As a result of my recent divorce, I will soon lose access to using a car on a regular basis. As much as I’d like to still have a car, I simply can’t afford the gas, the upkeep, the registration, the repairs, etc., etc., much less afford to buy a car myself. This isn’t as much of a hardship as it might seem at first; I telecommute to my job, I live within walking distance to a grocery store and other shopping opportunities, and best of all I live close to two good bus lines that will take me to or take me to where I can connect to another bus or train to just about anywhere I’d want to go in the metropolitan area. I plan to buy a bicycle in the coming months as well. There are opportunities to participate in car-sharing and rental programs, which may be helpful from time to time, though they can be expensive.
So my main mode of transportation will be the bus and train for most of the places I want to go. The bus comes by every 15-20 minutes or sooner 7 days a week. It’s nice, in a way, to just get on the bus and let someone else deal with the traffic, and to not have to look for or pay for a parking space. Our public transportation system here in PDX is TriMet, one of the best in the country, and I feel fortunate to live where there are many options for getting around.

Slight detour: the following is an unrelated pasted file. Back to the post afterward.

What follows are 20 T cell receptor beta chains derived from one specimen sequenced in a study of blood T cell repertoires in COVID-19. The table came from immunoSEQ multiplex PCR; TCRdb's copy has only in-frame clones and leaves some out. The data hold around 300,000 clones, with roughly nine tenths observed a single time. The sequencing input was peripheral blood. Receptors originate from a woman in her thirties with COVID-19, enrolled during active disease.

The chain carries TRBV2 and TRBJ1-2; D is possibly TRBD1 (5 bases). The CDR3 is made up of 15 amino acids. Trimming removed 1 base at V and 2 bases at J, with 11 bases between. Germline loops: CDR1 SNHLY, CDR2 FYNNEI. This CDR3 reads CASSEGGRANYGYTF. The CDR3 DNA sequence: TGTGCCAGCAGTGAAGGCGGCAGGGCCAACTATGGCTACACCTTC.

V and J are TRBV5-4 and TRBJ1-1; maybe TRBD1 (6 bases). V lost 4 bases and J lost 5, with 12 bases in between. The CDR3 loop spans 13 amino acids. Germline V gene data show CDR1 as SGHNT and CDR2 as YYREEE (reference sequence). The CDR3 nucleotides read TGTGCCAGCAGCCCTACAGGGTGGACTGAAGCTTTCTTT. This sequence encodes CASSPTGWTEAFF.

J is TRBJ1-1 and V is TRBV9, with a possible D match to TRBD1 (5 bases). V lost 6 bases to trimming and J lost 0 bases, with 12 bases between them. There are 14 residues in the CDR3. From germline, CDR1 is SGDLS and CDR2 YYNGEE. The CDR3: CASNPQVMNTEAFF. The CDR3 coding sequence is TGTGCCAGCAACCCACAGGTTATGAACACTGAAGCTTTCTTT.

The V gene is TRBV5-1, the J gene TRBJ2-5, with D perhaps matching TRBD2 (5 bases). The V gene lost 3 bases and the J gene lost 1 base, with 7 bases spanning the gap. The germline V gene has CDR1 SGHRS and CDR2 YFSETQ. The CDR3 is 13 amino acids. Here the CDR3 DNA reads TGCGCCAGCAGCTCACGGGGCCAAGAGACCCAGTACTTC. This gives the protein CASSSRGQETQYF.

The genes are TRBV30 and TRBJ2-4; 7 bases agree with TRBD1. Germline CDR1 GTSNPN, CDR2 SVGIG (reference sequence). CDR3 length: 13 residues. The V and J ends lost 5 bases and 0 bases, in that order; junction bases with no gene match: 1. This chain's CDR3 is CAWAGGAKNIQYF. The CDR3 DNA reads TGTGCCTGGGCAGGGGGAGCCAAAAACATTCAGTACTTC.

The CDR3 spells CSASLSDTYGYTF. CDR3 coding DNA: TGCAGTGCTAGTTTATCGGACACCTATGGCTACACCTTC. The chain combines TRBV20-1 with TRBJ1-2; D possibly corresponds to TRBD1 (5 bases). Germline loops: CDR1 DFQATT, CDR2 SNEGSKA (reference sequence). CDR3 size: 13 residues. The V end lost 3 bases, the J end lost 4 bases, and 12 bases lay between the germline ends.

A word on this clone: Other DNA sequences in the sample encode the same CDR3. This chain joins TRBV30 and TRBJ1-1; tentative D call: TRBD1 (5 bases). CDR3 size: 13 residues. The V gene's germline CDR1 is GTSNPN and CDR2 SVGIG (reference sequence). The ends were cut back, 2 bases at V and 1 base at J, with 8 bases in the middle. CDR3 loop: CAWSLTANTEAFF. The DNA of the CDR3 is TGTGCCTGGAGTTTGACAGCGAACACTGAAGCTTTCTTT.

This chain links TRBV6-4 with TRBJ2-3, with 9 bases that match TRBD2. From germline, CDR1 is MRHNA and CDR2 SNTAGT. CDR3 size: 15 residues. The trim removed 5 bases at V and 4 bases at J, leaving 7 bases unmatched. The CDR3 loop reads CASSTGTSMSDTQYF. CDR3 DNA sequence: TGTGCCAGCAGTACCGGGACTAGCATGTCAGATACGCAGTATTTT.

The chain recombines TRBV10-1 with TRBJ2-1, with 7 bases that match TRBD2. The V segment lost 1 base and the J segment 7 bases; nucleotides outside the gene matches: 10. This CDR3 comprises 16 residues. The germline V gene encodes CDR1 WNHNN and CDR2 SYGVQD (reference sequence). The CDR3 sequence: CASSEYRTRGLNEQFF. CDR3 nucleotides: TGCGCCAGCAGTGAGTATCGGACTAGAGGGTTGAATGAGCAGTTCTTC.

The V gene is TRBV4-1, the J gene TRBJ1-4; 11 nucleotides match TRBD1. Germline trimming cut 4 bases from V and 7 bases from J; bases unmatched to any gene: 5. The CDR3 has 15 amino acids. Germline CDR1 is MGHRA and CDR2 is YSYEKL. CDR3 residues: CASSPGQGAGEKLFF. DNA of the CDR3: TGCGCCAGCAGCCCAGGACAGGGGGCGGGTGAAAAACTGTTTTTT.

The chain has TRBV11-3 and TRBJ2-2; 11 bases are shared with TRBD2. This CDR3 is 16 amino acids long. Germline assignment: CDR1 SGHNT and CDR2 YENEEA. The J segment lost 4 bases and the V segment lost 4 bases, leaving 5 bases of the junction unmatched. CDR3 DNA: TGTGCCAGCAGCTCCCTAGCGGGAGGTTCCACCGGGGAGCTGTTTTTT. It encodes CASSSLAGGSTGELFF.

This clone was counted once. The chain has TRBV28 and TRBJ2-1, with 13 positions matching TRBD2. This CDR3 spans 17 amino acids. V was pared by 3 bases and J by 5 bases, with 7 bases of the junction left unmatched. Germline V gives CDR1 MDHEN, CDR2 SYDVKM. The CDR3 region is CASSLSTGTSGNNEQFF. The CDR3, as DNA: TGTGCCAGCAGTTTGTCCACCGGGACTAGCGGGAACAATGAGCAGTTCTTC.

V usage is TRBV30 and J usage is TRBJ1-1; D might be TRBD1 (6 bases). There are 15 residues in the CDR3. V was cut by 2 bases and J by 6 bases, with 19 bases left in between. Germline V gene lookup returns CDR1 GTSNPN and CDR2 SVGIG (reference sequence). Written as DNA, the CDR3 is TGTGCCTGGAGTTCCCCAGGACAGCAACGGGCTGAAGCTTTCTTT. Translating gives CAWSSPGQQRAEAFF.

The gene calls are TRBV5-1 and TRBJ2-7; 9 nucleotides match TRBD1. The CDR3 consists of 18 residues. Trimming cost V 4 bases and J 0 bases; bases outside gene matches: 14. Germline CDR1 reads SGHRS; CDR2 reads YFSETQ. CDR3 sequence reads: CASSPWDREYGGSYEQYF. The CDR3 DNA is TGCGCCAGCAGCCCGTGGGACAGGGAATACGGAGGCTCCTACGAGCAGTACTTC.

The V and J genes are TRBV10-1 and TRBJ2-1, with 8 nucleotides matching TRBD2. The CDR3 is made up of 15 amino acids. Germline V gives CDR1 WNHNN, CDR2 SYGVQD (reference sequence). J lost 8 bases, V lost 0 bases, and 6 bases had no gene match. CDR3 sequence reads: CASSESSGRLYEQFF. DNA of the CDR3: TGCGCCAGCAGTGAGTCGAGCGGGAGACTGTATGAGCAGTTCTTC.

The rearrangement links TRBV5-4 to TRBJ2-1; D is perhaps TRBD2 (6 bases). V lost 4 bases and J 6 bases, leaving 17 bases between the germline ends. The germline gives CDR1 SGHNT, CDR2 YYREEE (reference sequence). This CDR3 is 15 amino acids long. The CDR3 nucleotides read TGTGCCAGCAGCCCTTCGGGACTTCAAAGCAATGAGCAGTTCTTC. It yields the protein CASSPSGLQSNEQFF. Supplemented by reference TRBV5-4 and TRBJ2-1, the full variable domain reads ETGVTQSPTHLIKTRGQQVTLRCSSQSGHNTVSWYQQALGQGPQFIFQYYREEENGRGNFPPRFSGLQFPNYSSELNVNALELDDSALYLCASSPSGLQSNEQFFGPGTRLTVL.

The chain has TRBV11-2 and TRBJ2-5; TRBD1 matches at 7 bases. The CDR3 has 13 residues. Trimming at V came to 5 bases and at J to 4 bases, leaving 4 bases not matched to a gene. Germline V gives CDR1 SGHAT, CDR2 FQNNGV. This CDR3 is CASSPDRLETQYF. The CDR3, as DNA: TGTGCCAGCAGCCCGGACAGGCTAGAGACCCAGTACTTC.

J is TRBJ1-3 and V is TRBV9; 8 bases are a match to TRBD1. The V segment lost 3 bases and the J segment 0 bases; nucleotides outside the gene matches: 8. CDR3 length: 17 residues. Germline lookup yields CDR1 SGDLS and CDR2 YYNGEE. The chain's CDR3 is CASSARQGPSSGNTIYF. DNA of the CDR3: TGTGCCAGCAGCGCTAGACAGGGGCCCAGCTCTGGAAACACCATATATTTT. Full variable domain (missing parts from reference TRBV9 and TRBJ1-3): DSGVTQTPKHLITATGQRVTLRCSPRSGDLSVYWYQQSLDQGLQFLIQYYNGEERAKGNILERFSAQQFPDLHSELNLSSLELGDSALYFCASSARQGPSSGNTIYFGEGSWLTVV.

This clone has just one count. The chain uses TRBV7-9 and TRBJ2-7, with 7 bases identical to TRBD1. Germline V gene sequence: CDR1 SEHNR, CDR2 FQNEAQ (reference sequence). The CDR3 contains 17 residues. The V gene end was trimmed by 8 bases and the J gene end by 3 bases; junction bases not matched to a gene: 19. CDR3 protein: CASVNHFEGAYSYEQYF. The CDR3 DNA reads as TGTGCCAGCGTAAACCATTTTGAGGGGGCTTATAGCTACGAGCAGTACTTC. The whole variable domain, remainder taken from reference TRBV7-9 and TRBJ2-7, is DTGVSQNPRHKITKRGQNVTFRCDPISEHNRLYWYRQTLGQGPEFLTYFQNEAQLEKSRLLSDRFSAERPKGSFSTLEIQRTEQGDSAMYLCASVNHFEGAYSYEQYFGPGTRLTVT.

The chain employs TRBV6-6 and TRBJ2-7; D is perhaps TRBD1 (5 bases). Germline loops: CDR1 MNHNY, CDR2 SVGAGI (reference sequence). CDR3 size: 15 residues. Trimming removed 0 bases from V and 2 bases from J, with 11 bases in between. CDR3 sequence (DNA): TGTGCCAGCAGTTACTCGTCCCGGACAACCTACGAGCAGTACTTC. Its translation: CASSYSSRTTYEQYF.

The main thing I find in making this switch from private to public transportation is that it requires a shift in thinking. Obviously it takes longer to get where I’m going since I’m not just jumping into the car and taking off, so some trip planning and checking schedules is in order. And sometimes I’ll need to transfer to another bus line, or to the train, so what about making the connection? Will I have time enough to get where I’m going and do what I need to do? TriMet has a “trip planner” that helps with that, but sometimes it doesn’t fully help with what I’m planning, if I’m planning for more than one destination per trip.
For example, a couple of weeks ago I decided to do some shopping in a nearby area, but I needed to transfer to another bus line to get there. I planned to get off the bus, do some errands there, get back on the bus and ride to another area to complete my errands, then get back on the bus again and transfer once more to get back home. This would be about a 2-hour excursion, which I could complete, including stops for shopping, in about half an hour with a car. And some of this shift to public transportation includes not only allowing for extra time, but what to do with some of that extra time waiting and the time riding, but that’s where taking along a small needlework project or a good book is helpful.
So, getting around for me will be different now; not bad, just different. Would I rather have a car? Sure, it’s what I’ve been used to for most of my life. But somehow it seems rethinking my transportation options and taking advantage of what’s available will be very satisfactory indeed.